As Julia, the local woman we visited on our last morning on the Baker stated, this past summer in Patagonia has been exceptionally rainy. People told me that every single day of the summer months was wet and cold except for two. Which is why we so relished those few moments of sunshine we saw each day on the River. It is also why the water level of the Baker was unusually high during our trip. At least once a day Brian commented on this fact, pointing out small, flowing channels that typically are dry, or the surprising height of the water level among the flora on the river banks.
channels and wetlands in the foreground were products of the summer's rain
Given the fact that the water level when we were there was very nearly as high as it’s been in years, how can you explain this photo?:
How did that tree get deposited on top of that boulder?
A GLOF did it.
A GLOF – a glacial lake outburst flood (or jökulhlaup, the Icelandic term that is also often used). Let me explain:
A GLOF occurs when water increasingly builds up behind an obstacle, such as a glacier, to the point of bursting through or over this obstacle and flooding downstream in a massive rush. (Here is a more thorough description). GLOFs are well-documented phenomena around the world (from Asia to Iceland, the U.S. to New Zealand), and are increasingly becoming an issue here in Patagonia, where much of the area’s fresh water depends on the steady melt of Chile’s remarkable quantity of glaciers. A recent NASA study showed that these glaciers are melting at faster rates than ever before, which some researchers attribute to climate change. As a result, after nearly 40 GLOF-less years, the Baker and its tributaries—specifically the Colonia River—have seen six substantial GLOFs in the past 2 years.*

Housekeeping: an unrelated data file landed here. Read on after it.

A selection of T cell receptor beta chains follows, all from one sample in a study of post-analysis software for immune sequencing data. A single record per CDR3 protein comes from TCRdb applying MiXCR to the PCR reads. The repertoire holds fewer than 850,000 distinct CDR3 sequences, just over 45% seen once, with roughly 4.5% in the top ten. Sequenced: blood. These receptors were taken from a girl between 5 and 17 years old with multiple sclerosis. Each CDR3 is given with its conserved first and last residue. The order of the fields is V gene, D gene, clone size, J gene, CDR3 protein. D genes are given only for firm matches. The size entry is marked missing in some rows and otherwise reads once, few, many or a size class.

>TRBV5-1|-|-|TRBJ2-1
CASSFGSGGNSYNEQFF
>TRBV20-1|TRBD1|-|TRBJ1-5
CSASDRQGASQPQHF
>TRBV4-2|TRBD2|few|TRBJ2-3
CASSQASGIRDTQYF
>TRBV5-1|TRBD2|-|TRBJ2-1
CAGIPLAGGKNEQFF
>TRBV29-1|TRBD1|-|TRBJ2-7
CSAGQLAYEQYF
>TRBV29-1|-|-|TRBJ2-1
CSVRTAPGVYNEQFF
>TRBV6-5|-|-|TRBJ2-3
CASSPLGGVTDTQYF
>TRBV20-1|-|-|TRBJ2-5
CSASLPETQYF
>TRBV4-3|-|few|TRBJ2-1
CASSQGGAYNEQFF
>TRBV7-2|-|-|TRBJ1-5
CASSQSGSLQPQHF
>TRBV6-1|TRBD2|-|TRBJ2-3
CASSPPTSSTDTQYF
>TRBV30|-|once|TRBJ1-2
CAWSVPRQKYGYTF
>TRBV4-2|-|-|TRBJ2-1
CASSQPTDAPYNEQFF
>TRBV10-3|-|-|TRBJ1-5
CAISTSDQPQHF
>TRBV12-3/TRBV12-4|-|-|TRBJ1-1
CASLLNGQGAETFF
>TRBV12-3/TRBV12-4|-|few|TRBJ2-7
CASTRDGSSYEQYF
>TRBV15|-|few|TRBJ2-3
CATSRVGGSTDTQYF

One key reason I joined this research group on their Baker trip was to learn more about these hydrological events and see first-hand some of the jökulhlaups’ effects on the River. And who better to show me than this team: Brian, our boat captain and the Limnologist (a scientist who studies fresh water) who makes this trip monthly, taking detailed notes and water samples each time; Andy, a Ph.D. candidate in Geomorphology, who has a knack for explaining complicated hydrological processes in a very understandable way; and Nicolas, the Chilean journalist whose local knowledge was so helpful, and who (thankfully) asked almost as many scientific questions of the other two as I did.
Brian pointed out evidence of the last GLOF as we rowed down the Baker, such as the tree in the above photo (we saw several similar sights, in fact). He also often put the phenomenon in context, as you can see in this photo, where, during a recent GLOF, the flood levels reached as high as the square blue box to the left of the river crossing apparatus.
Why are GLOFs important to our Patagonia BioGem campaign? These floods can be quite destructive to anything downstream, natural or man-made – such as dams. They could potentially damage the proposed dams themselves, and they could affect the dams’ operation capacity and longevity by flooding the reservoirs with more sediment than they were designed to handle. Logically then, HidroAysén’s two proposed dams on the Baker River could be compromised by the increased incidence of jökulhlaups, and the company should be worried about these events.
Yet their environmental impact assessment (EIA) and its Addenda do not provide nearly enough solid scientific or technical data to prove that they have thoroughly considered these risks in their plans and designs. During the last round of comments on the EIA’s Addenda, multiple government agencies specifically noted that HidroAysén’s data about GLOFs was highly inadequate, requesting more and better information (all official documents in HidroAysén’s environmental review process are available in Spanish here).
Each time I saw evidence of the recent Colonia and Baker River GLOFs while on this trip, I was again reminded of the unpredictable power of this river system, often belied by its placid surface. It was clear to me that GLOFs pose a serious threat to HidroAysén’s proposed—and unnecessary—hydroelectric center, heightening the risks of building and investing in this scheme. Clearly, these phenomena are important to our campaign. Very, very important, in fact.
And they should be important to HidroAysén. Very, very important, in fact. To date, however, the company has treated this topic as a peripheral nuisance, underscoring yet again why their proposal simply should not be approved.
*As this article was published in November 2009, its research does not include the most recent GLOF in January 2010.